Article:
Daniel Romano will release his seventh solo album in as many years this week via his own You’ve Changed Records in Canada and New West elsewhere; the prolific singer-songwriter continues to surprise and delight listeners in equal measure with each new release and this one is no exception.
His latest offering is the most eclectic yet and one that takes the listener on a postmodern genre meandering ride, weaving together elements of country suffused retro-rock, indie and psychedelia.
Modern Pressure represents his most accomplished recording to-date, a sum of it’s parts, writing playing and production, for me it’s one of 2017 benchmark recordings – highly recommended.
“’Roya’ is a celebration of women. Roya’ is to represent the femininity in nature and the universal She. This is a devotional memoir pertaining to the strength, endurance, spirit, and godlike gravity of our mothers, sisters, lovers, and friends.”
The new music comes just before the band’s first CA tour run in 30 years, playing club dates before their 2017 Stagecoach Festival appearance April 30. Shows include The Chapel/San Francisco (4/26), Constellation Room/Santa Ana (4/28) and The Roxy Theatre/West Hollywood (4/29).
Songwriter Tom Stevens offers the following about his new tune: “The message is complex. I wrote this song about a bear, a friendly one, approaching it like a children’s song. But what emerged under its surface was different. I likely had the state of politics on my mind. The bear in this song may not be the friendly, all-knowing guru that he appears. But in real life, it’s up to us to seek our best hopes and not our worst fears in our gurus. Lately I feel that too many have done the latter.”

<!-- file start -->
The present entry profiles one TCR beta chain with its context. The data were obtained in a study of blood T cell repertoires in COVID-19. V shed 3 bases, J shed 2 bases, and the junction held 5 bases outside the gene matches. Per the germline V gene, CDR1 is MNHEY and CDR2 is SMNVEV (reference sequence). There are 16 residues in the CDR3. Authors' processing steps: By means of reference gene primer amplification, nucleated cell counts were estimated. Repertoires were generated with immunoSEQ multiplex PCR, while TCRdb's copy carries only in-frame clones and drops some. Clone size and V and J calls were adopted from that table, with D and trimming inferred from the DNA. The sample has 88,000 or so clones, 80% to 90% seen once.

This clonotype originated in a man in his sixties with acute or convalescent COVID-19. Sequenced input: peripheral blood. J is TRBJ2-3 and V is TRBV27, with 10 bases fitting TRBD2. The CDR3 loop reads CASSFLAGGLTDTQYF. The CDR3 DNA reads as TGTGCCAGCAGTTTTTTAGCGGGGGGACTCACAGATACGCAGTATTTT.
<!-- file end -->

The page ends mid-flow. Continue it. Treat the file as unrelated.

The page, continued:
Lead guitarist/vocalist Stephen McCarthy explains how the new music came about: “The band played a number of shows in 2016 and we felt it would be worthwhile to try and write/record some new material. Greg flew out to Virginia and we recorded a few new songs at Adrian Olsen’s Montrose Studio. Sid and Tom sent new tunes over and we recorded remotely for the first time.”
Tom continues the story: “Thirty years on and the band still sounds wonderful–mature, familiar yet new, and all very much The Long Ryders. It’s brand new musical scenery in our long ryde, and we’re all enjoying the view.”
Drummer Greg Sowders agrees: “Thirty years goes by in the spin of a wig hat. We wanted to give our fans something new for our spring tour. It’s so great to be back in the studio with my favorite rock ‘n’ roll band. We hope you like this new music as much as we do.”
Bob Boilen | November 28, 2016 — When I greeted Margo Price in the NPR garage before her Tiny Desk performance, tears were streaming down her face. It was Wednesday morning, Nov. 9, the day after the 2016 election. For her — as for many Americans — it was a stunning and bewildering moment in time, a day when life and the everyday took on new meaning. And so when she and her band began to play “All American Made,” a song she’s sung many times before, those words about America’s changes and failures in the 21st century seemed even more powerful.
Margo Price is a Nashville-based musician, the sort of country artist that captures the hearts of those both inside and outside the country-music scene. Her debut album, Midwest Farmer’s Daughter, is one of the brightest moments in country in a very strong year.
As this Tiny Desk progresses, even “Four Years Of Chances,” her song of a love gone wrong, feels less about a lousy husband and more about presidential politics. She dedicates her third and final song, “About To Find Out,” to Donald Trump; she says it was originally written about a “musician acquaintance of mine who’s a complete sociopath.” When the song ends, she rips open her red cowboy shirt to reveal a T-shirt with the words “Icky Trump”— a play on the title of The White Stripes’ song “Icky Thump,” which criticizes the U.S.’s immigration policies. She smiles, wipes a tear away: It seems cathartic, but temporary.